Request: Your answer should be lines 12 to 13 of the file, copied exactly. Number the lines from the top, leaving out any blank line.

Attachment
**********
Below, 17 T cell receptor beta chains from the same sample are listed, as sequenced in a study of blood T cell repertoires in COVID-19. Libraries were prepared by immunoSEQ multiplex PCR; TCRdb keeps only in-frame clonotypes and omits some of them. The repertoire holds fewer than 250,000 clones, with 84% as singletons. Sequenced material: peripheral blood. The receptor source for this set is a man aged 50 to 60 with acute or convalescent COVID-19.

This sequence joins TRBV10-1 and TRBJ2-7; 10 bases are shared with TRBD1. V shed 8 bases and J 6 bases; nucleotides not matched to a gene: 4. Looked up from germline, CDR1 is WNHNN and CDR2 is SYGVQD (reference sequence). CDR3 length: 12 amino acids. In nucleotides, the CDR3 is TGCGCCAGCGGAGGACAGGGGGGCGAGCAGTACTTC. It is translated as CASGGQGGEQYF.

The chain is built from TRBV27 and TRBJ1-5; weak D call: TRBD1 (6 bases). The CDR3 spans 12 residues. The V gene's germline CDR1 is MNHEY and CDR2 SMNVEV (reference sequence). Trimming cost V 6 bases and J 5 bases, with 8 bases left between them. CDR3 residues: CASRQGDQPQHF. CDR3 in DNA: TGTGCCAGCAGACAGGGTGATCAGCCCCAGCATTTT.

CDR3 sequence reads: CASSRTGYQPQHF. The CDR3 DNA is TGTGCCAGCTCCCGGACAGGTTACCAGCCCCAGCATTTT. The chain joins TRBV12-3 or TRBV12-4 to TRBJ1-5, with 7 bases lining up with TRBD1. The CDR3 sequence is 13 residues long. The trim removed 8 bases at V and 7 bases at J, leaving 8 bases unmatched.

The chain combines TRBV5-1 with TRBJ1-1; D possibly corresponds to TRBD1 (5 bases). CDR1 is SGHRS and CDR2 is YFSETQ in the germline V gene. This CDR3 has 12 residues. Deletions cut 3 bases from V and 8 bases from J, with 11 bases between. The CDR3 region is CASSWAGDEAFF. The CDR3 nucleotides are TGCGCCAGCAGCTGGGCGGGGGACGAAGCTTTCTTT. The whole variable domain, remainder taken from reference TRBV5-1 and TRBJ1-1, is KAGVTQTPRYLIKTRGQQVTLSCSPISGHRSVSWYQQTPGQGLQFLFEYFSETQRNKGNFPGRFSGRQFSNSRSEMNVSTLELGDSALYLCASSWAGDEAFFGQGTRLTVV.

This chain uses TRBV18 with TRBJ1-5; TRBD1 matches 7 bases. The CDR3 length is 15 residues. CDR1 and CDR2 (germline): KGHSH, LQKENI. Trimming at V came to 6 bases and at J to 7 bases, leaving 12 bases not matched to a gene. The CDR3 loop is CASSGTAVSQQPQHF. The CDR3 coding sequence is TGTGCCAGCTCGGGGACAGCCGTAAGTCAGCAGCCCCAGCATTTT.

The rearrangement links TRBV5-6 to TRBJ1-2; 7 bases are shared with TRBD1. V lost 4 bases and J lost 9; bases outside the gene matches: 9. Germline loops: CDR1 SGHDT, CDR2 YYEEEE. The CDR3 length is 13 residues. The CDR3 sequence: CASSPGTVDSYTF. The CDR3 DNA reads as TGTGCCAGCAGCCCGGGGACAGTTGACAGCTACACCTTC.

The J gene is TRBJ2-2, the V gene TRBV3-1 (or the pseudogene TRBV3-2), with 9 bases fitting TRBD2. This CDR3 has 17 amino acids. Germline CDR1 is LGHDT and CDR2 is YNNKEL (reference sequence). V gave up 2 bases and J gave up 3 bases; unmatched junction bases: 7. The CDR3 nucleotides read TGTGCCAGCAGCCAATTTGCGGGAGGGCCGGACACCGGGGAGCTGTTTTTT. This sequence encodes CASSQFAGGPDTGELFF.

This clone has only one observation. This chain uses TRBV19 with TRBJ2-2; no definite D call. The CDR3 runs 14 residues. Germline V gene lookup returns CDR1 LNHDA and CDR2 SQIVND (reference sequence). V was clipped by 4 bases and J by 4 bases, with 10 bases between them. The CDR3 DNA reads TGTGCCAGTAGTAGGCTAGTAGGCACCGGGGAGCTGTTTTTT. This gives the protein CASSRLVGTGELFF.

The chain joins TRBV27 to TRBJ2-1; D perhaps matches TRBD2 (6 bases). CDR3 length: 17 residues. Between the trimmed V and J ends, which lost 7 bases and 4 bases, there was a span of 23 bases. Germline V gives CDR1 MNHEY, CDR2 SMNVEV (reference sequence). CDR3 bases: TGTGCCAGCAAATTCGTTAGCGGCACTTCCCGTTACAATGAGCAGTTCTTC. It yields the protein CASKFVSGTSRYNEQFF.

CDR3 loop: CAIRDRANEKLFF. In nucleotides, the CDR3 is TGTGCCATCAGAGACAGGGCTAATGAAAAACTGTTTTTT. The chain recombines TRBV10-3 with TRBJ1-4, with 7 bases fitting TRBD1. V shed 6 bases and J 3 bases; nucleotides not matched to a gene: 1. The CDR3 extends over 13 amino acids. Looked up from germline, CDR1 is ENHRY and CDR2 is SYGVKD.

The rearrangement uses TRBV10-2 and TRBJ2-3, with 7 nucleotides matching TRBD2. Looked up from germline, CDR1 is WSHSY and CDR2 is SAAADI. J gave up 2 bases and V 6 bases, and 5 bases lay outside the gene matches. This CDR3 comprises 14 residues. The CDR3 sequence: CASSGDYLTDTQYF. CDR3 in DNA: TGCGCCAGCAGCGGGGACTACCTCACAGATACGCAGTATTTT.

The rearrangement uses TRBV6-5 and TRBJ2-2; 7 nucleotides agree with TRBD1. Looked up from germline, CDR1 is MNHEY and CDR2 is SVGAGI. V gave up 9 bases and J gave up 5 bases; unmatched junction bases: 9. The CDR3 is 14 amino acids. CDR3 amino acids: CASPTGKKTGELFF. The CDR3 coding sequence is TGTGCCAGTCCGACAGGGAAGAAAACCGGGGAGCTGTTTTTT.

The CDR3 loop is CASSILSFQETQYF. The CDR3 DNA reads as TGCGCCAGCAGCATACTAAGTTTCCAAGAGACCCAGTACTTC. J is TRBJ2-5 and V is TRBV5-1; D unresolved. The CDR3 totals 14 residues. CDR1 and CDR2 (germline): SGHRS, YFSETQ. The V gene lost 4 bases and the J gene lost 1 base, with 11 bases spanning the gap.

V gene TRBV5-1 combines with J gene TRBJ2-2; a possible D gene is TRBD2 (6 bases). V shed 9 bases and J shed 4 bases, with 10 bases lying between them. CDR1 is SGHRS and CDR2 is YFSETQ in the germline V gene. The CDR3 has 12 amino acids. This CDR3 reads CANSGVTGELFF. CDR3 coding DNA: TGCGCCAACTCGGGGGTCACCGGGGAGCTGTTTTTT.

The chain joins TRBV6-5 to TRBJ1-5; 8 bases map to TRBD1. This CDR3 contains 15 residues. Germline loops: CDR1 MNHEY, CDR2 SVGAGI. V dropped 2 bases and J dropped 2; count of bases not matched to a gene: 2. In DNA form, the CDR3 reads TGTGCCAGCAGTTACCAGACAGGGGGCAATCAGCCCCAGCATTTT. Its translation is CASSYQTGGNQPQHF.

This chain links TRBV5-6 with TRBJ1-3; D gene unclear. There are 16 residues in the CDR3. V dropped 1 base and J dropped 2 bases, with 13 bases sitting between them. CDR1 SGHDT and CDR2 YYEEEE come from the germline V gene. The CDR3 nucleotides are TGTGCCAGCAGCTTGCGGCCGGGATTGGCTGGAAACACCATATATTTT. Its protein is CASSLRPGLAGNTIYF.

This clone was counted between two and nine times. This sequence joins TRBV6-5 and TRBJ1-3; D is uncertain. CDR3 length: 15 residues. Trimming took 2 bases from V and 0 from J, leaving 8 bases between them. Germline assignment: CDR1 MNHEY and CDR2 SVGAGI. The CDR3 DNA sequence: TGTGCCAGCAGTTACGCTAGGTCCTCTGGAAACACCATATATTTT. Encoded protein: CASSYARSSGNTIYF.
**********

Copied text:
The rearrangement uses TRBV10-2 and TRBJ2-3, with 7 nucleotides matching TRBD2. Looked up from germline, CDR1 is WSHSY and CDR2 is SAAADI. J gave up 2 bases and V 6 bases, and 5 bases lay outside the gene matches. This CDR3 comprises 14 residues. The CDR3 sequence: CASSGDYLTDTQYF. CDR3 in DNA: TGCGCCAGCAGCGGGGACTACCTCACAGATACGCAGTATTTT.

The rearrangement uses TRBV6-5 and TRBJ2-2; 7 nucleotides agree with TRBD1. Looked up from germline, CDR1 is MNHEY and CDR2 is SVGAGI. V gave up 9 bases and J gave up 5 bases; unmatched junction bases: 9. The CDR3 is 14 amino acids. CDR3 amino acids: CASPTGKKTGELFF. The CDR3 coding sequence is TGTGCCAGTCCGACAGGGAAGAAAACCGGGGAGCTGTTTTTT.